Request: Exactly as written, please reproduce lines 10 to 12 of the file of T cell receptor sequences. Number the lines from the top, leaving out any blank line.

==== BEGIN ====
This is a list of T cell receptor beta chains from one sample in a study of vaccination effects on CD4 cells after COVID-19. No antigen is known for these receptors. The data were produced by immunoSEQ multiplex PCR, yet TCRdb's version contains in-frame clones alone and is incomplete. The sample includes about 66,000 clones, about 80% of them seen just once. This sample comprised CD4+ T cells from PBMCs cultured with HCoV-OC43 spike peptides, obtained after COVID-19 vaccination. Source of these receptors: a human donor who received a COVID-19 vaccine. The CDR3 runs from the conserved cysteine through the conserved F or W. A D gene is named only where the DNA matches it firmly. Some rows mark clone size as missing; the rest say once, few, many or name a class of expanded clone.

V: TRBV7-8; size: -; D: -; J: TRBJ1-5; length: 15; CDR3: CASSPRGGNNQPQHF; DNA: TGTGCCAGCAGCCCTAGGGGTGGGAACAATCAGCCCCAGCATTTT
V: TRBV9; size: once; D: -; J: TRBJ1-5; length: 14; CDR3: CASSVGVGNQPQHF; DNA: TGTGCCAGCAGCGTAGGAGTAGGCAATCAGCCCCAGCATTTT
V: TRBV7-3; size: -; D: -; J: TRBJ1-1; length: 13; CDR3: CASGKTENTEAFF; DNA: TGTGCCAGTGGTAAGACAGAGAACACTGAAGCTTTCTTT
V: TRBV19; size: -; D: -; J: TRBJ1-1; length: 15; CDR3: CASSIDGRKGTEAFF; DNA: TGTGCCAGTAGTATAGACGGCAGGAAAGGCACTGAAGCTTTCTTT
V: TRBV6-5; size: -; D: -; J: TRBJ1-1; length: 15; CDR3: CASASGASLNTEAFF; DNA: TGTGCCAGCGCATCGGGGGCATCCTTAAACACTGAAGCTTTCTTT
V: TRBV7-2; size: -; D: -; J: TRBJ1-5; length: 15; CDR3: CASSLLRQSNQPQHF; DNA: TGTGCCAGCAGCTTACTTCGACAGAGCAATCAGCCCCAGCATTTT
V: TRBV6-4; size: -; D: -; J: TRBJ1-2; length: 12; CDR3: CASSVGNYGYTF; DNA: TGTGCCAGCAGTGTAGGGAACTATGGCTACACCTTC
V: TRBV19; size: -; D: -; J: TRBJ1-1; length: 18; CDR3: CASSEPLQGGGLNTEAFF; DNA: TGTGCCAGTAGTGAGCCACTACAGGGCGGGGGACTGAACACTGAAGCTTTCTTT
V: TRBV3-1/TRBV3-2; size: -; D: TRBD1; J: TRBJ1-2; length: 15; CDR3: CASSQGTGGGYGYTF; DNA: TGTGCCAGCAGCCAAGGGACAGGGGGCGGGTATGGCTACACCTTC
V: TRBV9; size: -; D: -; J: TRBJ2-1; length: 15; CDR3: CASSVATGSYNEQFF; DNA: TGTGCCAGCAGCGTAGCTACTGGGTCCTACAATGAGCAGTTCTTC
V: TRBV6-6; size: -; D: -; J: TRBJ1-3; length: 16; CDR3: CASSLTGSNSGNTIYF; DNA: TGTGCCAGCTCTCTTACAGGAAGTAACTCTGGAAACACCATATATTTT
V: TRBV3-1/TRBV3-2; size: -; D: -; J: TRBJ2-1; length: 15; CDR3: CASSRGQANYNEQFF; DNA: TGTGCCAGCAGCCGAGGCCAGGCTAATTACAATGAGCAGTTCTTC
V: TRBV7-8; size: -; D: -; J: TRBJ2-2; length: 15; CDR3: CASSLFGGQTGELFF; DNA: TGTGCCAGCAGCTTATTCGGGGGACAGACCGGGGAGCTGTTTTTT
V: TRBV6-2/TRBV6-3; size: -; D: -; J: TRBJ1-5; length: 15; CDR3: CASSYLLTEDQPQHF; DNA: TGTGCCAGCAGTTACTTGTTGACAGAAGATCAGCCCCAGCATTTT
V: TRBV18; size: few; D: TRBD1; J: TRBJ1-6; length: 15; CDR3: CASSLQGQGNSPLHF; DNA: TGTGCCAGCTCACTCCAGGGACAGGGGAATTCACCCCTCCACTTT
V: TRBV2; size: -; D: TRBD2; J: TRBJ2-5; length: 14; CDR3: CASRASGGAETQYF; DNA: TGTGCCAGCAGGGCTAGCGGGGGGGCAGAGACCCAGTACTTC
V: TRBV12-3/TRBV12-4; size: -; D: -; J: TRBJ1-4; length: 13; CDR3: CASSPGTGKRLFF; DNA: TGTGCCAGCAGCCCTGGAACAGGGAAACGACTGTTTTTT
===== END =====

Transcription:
V: TRBV3-1/TRBV3-2; size: -; D: TRBD1; J: TRBJ1-2; length: 15; CDR3: CASSQGTGGGYGYTF; DNA: TGTGCCAGCAGCCAAGGGACAGGGGGCGGGTATGGCTACACCTTC
V: TRBV9; size: -; D: -; J: TRBJ2-1; length: 15; CDR3: CASSVATGSYNEQFF; DNA: TGTGCCAGCAGCGTAGCTACTGGGTCCTACAATGAGCAGTTCTTC
V: TRBV6-6; size: -; D: -; J: TRBJ1-3; length: 16; CDR3: CASSLTGSNSGNTIYF; DNA: TGTGCCAGCTCTCTTACAGGAAGTAACTCTGGAAACACCATATATTTT